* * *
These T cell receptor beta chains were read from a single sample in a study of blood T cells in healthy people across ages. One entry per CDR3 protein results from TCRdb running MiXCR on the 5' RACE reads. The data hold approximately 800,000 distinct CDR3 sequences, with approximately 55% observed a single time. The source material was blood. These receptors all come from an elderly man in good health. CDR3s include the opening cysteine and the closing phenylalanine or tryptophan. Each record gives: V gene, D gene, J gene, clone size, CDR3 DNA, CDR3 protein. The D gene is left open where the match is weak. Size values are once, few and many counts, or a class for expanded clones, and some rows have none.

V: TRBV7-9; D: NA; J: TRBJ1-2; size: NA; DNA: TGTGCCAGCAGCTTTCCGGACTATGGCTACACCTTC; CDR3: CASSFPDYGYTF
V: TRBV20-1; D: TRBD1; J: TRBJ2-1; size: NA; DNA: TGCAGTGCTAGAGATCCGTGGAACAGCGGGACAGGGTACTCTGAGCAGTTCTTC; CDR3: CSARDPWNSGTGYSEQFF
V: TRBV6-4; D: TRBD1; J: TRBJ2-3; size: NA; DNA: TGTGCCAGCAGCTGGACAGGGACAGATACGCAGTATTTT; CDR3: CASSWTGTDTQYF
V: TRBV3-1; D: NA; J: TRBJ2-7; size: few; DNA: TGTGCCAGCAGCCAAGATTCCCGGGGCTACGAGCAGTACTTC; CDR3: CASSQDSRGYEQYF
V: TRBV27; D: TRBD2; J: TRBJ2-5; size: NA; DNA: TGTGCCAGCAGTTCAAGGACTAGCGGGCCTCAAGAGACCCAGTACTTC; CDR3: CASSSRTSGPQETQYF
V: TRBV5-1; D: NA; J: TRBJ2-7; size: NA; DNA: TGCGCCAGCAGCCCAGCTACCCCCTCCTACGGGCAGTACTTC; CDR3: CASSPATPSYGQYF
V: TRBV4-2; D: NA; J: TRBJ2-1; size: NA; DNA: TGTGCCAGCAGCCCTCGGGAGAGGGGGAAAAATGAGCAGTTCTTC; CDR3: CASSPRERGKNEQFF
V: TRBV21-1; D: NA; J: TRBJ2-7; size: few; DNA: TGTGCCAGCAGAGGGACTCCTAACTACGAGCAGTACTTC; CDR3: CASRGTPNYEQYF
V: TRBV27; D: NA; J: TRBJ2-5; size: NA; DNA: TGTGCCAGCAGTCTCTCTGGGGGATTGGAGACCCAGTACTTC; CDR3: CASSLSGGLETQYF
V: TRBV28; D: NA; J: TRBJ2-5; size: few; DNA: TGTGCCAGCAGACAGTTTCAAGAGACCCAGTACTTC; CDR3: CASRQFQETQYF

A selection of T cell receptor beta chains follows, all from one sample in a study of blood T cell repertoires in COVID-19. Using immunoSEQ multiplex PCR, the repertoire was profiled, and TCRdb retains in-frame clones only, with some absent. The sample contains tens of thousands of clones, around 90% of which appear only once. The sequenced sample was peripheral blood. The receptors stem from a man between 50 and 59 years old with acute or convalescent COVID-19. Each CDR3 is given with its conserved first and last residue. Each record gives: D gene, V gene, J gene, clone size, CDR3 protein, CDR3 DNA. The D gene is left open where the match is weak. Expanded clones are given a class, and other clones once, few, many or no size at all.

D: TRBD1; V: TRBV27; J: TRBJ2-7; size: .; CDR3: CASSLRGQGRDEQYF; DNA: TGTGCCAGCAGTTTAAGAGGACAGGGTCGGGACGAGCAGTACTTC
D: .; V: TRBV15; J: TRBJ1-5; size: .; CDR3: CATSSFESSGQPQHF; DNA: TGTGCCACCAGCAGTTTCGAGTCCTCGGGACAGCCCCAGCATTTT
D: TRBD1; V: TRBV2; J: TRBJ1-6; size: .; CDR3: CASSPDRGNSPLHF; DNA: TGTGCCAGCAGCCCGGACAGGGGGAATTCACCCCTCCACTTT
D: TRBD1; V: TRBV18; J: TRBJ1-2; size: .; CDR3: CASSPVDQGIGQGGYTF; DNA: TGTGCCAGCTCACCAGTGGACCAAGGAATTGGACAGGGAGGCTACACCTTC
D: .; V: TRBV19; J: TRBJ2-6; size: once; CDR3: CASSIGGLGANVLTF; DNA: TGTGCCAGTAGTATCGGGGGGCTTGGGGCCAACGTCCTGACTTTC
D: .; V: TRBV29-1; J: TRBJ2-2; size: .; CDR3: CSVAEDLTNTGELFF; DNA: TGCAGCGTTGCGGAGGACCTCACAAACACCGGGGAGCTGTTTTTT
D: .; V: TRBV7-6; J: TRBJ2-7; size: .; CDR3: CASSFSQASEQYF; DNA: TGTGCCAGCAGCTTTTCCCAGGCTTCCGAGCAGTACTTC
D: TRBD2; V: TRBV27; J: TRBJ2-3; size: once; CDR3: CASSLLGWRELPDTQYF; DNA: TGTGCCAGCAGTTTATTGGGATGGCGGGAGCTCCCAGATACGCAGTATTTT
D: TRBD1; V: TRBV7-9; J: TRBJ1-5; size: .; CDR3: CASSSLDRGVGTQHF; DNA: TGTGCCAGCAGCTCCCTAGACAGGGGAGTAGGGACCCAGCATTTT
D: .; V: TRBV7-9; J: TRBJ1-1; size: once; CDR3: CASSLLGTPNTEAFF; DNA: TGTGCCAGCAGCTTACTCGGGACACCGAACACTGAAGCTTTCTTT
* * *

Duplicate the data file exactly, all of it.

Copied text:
These T cell receptor beta chains were read from a single sample in a study of blood T cells in healthy people across ages. One entry per CDR3 protein results from TCRdb running MiXCR on the 5' RACE reads. The data hold approximately 800,000 distinct CDR3 sequences, with approximately 55% observed a single time. The source material was blood. These receptors all come from an elderly man in good health. CDR3s include the opening cysteine and the closing phenylalanine or tryptophan. Each record gives: V gene, D gene, J gene, clone size, CDR3 DNA, CDR3 protein. The D gene is left open where the match is weak. Size values are once, few and many counts, or a class for expanded clones, and some rows have none.

V: TRBV7-9; D: NA; J: TRBJ1-2; size: NA; DNA: TGTGCCAGCAGCTTTCCGGACTATGGCTACACCTTC; CDR3: CASSFPDYGYTF
V: TRBV20-1; D: TRBD1; J: TRBJ2-1; size: NA; DNA: TGCAGTGCTAGAGATCCGTGGAACAGCGGGACAGGGTACTCTGAGCAGTTCTTC; CDR3: CSARDPWNSGTGYSEQFF
V: TRBV6-4; D: TRBD1; J: TRBJ2-3; size: NA; DNA: TGTGCCAGCAGCTGGACAGGGACAGATACGCAGTATTTT; CDR3: CASSWTGTDTQYF
V: TRBV3-1; D: NA; J: TRBJ2-7; size: few; DNA: TGTGCCAGCAGCCAAGATTCCCGGGGCTACGAGCAGTACTTC; CDR3: CASSQDSRGYEQYF
V: TRBV27; D: TRBD2; J: TRBJ2-5; size: NA; DNA: TGTGCCAGCAGTTCAAGGACTAGCGGGCCTCAAGAGACCCAGTACTTC; CDR3: CASSSRTSGPQETQYF
V: TRBV5-1; D: NA; J: TRBJ2-7; size: NA; DNA: TGCGCCAGCAGCCCAGCTACCCCCTCCTACGGGCAGTACTTC; CDR3: CASSPATPSYGQYF
V: TRBV4-2; D: NA; J: TRBJ2-1; size: NA; DNA: TGTGCCAGCAGCCCTCGGGAGAGGGGGAAAAATGAGCAGTTCTTC; CDR3: CASSPRERGKNEQFF
V: TRBV21-1; D: NA; J: TRBJ2-7; size: few; DNA: TGTGCCAGCAGAGGGACTCCTAACTACGAGCAGTACTTC; CDR3: CASRGTPNYEQYF
V: TRBV27; D: NA; J: TRBJ2-5; size: NA; DNA: TGTGCCAGCAGTCTCTCTGGGGGATTGGAGACCCAGTACTTC; CDR3: CASSLSGGLETQYF
V: TRBV28; D: NA; J: TRBJ2-5; size: few; DNA: TGTGCCAGCAGACAGTTTCAAGAGACCCAGTACTTC; CDR3: CASRQFQETQYF

A selection of T cell receptor beta chains follows, all from one sample in a study of blood T cell repertoires in COVID-19. Using immunoSEQ multiplex PCR, the repertoire was profiled, and TCRdb retains in-frame clones only, with some absent. The sample contains tens of thousands of clones, around 90% of which appear only once. The sequenced sample was peripheral blood. The receptors stem from a man between 50 and 59 years old with acute or convalescent COVID-19. Each CDR3 is given with its conserved first and last residue. Each record gives: D gene, V gene, J gene, clone size, CDR3 protein, CDR3 DNA. The D gene is left open where the match is weak. Expanded clones are given a class, and other clones once, few, many or no size at all.

D: TRBD1; V: TRBV27; J: TRBJ2-7; size: .; CDR3: CASSLRGQGRDEQYF; DNA: TGTGCCAGCAGTTTAAGAGGACAGGGTCGGGACGAGCAGTACTTC
D: .; V: TRBV15; J: TRBJ1-5; size: .; CDR3: CATSSFESSGQPQHF; DNA: TGTGCCACCAGCAGTTTCGAGTCCTCGGGACAGCCCCAGCATTTT
D: TRBD1; V: TRBV2; J: TRBJ1-6; size: .; CDR3: CASSPDRGNSPLHF; DNA: TGTGCCAGCAGCCCGGACAGGGGGAATTCACCCCTCCACTTT
D: TRBD1; V: TRBV18; J: TRBJ1-2; size: .; CDR3: CASSPVDQGIGQGGYTF; DNA: TGTGCCAGCTCACCAGTGGACCAAGGAATTGGACAGGGAGGCTACACCTTC
D: .; V: TRBV19; J: TRBJ2-6; size: once; CDR3: CASSIGGLGANVLTF; DNA: TGTGCCAGTAGTATCGGGGGGCTTGGGGCCAACGTCCTGACTTTC
D: .; V: TRBV29-1; J: TRBJ2-2; size: .; CDR3: CSVAEDLTNTGELFF; DNA: TGCAGCGTTGCGGAGGACCTCACAAACACCGGGGAGCTGTTTTTT
D: .; V: TRBV7-6; J: TRBJ2-7; size: .; CDR3: CASSFSQASEQYF; DNA: TGTGCCAGCAGCTTTTCCCAGGCTTCCGAGCAGTACTTC
D: TRBD2; V: TRBV27; J: TRBJ2-3; size: once; CDR3: CASSLLGWRELPDTQYF; DNA: TGTGCCAGCAGTTTATTGGGATGGCGGGAGCTCCCAGATACGCAGTATTTT
D: TRBD1; V: TRBV7-9; J: TRBJ1-5; size: .; CDR3: CASSSLDRGVGTQHF; DNA: TGTGCCAGCAGCTCCCTAGACAGGGGAGTAGGGACCCAGCATTTT
D: .; V: TRBV7-9; J: TRBJ1-1; size: once; CDR3: CASSLLGTPNTEAFF; DNA: TGTGCCAGCAGCTTACTCGGGACACCGAACACTGAAGCTTTCTTT